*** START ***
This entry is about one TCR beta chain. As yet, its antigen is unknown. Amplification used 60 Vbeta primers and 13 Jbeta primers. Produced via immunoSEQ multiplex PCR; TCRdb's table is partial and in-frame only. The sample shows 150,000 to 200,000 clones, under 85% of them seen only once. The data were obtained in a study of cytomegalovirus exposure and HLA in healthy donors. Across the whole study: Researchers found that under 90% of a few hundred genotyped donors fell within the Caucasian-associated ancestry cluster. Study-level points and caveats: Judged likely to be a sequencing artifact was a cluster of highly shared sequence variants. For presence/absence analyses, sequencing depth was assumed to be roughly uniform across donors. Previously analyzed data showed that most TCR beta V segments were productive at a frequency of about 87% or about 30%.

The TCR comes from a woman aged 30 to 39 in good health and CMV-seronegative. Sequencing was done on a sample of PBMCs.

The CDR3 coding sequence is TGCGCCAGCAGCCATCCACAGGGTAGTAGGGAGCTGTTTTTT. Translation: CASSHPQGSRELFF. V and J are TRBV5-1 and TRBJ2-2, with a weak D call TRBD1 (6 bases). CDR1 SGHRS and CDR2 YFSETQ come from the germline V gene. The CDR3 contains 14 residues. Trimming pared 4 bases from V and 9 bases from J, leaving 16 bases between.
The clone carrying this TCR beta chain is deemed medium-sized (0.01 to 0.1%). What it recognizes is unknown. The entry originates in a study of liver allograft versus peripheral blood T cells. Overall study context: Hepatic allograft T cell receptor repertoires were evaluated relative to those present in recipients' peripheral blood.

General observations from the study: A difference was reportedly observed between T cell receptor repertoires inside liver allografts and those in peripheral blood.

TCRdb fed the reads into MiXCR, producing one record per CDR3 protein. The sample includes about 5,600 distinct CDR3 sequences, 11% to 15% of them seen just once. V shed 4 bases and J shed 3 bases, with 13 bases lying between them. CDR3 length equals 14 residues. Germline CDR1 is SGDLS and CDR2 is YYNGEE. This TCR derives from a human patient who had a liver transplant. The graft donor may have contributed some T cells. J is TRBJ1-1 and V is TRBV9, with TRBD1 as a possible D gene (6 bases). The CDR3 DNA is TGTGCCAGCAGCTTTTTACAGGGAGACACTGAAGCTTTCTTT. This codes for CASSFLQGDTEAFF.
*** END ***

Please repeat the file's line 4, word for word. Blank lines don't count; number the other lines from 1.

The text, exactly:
The clone carrying this TCR beta chain is deemed medium-sized (0.01 to 0.1%). What it recognizes is unknown. The entry originates in a study of liver allograft versus peripheral blood T cells. Overall study context: Hepatic allograft T cell receptor repertoires were evaluated relative to those present in recipients' peripheral blood.